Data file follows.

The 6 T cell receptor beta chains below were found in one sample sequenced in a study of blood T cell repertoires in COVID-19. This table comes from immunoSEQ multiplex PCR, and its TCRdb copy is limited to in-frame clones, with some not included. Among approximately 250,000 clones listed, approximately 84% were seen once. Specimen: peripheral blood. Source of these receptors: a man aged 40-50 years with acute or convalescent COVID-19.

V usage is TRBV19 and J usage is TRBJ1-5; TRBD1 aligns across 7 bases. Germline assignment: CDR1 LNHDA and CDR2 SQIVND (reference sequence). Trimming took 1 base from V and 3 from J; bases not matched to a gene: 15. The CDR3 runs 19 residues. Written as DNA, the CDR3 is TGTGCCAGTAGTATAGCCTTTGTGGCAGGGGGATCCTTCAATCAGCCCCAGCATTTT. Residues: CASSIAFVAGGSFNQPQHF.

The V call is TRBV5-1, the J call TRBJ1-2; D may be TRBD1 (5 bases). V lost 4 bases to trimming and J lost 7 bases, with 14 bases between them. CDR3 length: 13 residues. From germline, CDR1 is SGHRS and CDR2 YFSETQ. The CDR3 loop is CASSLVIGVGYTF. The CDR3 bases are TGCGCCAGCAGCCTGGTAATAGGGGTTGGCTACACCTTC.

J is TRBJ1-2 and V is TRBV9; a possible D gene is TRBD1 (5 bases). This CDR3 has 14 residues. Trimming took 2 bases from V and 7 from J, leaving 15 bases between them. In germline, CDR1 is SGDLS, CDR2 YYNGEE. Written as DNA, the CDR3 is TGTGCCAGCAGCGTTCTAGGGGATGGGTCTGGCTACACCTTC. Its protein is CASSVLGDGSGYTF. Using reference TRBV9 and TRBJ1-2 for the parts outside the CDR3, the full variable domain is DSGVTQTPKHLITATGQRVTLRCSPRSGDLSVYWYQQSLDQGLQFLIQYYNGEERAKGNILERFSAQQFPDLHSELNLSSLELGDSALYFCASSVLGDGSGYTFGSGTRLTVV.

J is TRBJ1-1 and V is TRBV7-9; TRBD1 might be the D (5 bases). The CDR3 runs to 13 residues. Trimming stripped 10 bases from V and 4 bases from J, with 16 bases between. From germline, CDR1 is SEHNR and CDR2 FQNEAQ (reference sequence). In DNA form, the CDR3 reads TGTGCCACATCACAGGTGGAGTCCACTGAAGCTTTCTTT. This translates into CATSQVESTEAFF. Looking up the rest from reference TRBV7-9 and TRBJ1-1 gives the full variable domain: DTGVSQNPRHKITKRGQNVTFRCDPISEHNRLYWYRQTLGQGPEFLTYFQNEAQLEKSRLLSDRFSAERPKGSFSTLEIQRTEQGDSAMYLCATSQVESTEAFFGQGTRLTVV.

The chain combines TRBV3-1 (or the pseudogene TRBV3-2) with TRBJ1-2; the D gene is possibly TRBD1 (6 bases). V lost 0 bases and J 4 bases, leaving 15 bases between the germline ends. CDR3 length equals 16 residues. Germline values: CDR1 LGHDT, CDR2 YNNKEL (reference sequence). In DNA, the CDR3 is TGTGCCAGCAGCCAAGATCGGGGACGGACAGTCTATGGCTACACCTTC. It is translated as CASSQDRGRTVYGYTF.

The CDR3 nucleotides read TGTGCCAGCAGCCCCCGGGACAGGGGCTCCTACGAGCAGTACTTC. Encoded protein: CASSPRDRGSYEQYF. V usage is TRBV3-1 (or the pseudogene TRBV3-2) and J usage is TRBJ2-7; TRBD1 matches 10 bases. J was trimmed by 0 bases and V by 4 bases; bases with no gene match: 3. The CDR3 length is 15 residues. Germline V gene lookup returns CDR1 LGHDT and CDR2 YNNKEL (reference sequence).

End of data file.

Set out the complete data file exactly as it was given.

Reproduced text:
The 6 T cell receptor beta chains below were found in one sample sequenced in a study of blood T cell repertoires in COVID-19. This table comes from immunoSEQ multiplex PCR, and its TCRdb copy is limited to in-frame clones, with some not included. Among approximately 250,000 clones listed, approximately 84% were seen once. Specimen: peripheral blood. Source of these receptors: a man aged 40-50 years with acute or convalescent COVID-19.

V usage is TRBV19 and J usage is TRBJ1-5; TRBD1 aligns across 7 bases. Germline assignment: CDR1 LNHDA and CDR2 SQIVND (reference sequence). Trimming took 1 base from V and 3 from J; bases not matched to a gene: 15. The CDR3 runs 19 residues. Written as DNA, the CDR3 is TGTGCCAGTAGTATAGCCTTTGTGGCAGGGGGATCCTTCAATCAGCCCCAGCATTTT. Residues: CASSIAFVAGGSFNQPQHF.

The V call is TRBV5-1, the J call TRBJ1-2; D may be TRBD1 (5 bases). V lost 4 bases to trimming and J lost 7 bases, with 14 bases between them. CDR3 length: 13 residues. From germline, CDR1 is SGHRS and CDR2 YFSETQ. The CDR3 loop is CASSLVIGVGYTF. The CDR3 bases are TGCGCCAGCAGCCTGGTAATAGGGGTTGGCTACACCTTC.

J is TRBJ1-2 and V is TRBV9; a possible D gene is TRBD1 (5 bases). This CDR3 has 14 residues. Trimming took 2 bases from V and 7 from J, leaving 15 bases between them. In germline, CDR1 is SGDLS, CDR2 YYNGEE. Written as DNA, the CDR3 is TGTGCCAGCAGCGTTCTAGGGGATGGGTCTGGCTACACCTTC. Its protein is CASSVLGDGSGYTF. Using reference TRBV9 and TRBJ1-2 for the parts outside the CDR3, the full variable domain is DSGVTQTPKHLITATGQRVTLRCSPRSGDLSVYWYQQSLDQGLQFLIQYYNGEERAKGNILERFSAQQFPDLHSELNLSSLELGDSALYFCASSVLGDGSGYTFGSGTRLTVV.

J is TRBJ1-1 and V is TRBV7-9; TRBD1 might be the D (5 bases). The CDR3 runs to 13 residues. Trimming stripped 10 bases from V and 4 bases from J, with 16 bases between. From germline, CDR1 is SEHNR and CDR2 FQNEAQ (reference sequence). In DNA form, the CDR3 reads TGTGCCACATCACAGGTGGAGTCCACTGAAGCTTTCTTT. This translates into CATSQVESTEAFF. Looking up the rest from reference TRBV7-9 and TRBJ1-1 gives the full variable domain: DTGVSQNPRHKITKRGQNVTFRCDPISEHNRLYWYRQTLGQGPEFLTYFQNEAQLEKSRLLSDRFSAERPKGSFSTLEIQRTEQGDSAMYLCATSQVESTEAFFGQGTRLTVV.

The chain combines TRBV3-1 (or the pseudogene TRBV3-2) with TRBJ1-2; the D gene is possibly TRBD1 (6 bases). V lost 0 bases and J 4 bases, leaving 15 bases between the germline ends. CDR3 length equals 16 residues. Germline values: CDR1 LGHDT, CDR2 YNNKEL (reference sequence). In DNA, the CDR3 is TGTGCCAGCAGCCAAGATCGGGGACGGACAGTCTATGGCTACACCTTC. It is translated as CASSQDRGRTVYGYTF.

The CDR3 nucleotides read TGTGCCAGCAGCCCCCGGGACAGGGGCTCCTACGAGCAGTACTTC. Encoded protein: CASSPRDRGSYEQYF. V usage is TRBV3-1 (or the pseudogene TRBV3-2) and J usage is TRBJ2-7; TRBD1 matches 10 bases. J was trimmed by 0 bases and V by 4 bases; bases with no gene match: 3. The CDR3 length is 15 residues. Germline V gene lookup returns CDR1 LGHDT and CDR2 YNNKEL (reference sequence).